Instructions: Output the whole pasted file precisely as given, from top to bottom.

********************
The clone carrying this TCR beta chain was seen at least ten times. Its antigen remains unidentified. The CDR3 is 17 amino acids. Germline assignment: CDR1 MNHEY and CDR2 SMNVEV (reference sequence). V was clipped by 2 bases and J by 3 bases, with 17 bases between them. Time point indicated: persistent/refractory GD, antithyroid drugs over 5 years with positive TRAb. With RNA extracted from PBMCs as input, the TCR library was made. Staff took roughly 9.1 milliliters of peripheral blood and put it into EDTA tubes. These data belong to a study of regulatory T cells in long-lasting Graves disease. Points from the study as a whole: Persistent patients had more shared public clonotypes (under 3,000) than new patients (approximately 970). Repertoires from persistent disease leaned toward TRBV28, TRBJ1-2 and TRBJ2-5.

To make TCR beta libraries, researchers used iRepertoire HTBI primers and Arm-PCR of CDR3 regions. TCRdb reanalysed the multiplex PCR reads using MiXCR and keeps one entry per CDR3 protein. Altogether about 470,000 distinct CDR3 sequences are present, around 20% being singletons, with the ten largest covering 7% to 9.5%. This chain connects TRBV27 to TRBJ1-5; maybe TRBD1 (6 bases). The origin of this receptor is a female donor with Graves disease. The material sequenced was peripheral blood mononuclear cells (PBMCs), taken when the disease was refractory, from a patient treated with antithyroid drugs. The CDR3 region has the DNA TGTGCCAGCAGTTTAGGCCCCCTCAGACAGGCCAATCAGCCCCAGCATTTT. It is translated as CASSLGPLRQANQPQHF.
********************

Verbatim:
The clone carrying this TCR beta chain was seen at least ten times. Its antigen remains unidentified. The CDR3 is 17 amino acids. Germline assignment: CDR1 MNHEY and CDR2 SMNVEV (reference sequence). V was clipped by 2 bases and J by 3 bases, with 17 bases between them. Time point indicated: persistent/refractory GD, antithyroid drugs over 5 years with positive TRAb. With RNA extracted from PBMCs as input, the TCR library was made. Staff took roughly 9.1 milliliters of peripheral blood and put it into EDTA tubes. These data belong to a study of regulatory T cells in long-lasting Graves disease. Points from the study as a whole: Persistent patients had more shared public clonotypes (under 3,000) than new patients (approximately 970). Repertoires from persistent disease leaned toward TRBV28, TRBJ1-2 and TRBJ2-5.

To make TCR beta libraries, researchers used iRepertoire HTBI primers and Arm-PCR of CDR3 regions. TCRdb reanalysed the multiplex PCR reads using MiXCR and keeps one entry per CDR3 protein. Altogether about 470,000 distinct CDR3 sequences are present, around 20% being singletons, with the ten largest covering 7% to 9.5%. This chain connects TRBV27 to TRBJ1-5; maybe TRBD1 (6 bases). The origin of this receptor is a female donor with Graves disease. The material sequenced was peripheral blood mononuclear cells (PBMCs), taken when the disease was refractory, from a patient treated with antithyroid drugs. The CDR3 region has the DNA TGTGCCAGCAGTTTAGGCCCCCTCAGACAGGCCAATCAGCCCCAGCATTTT. It is translated as CASSLGPLRQANQPQHF.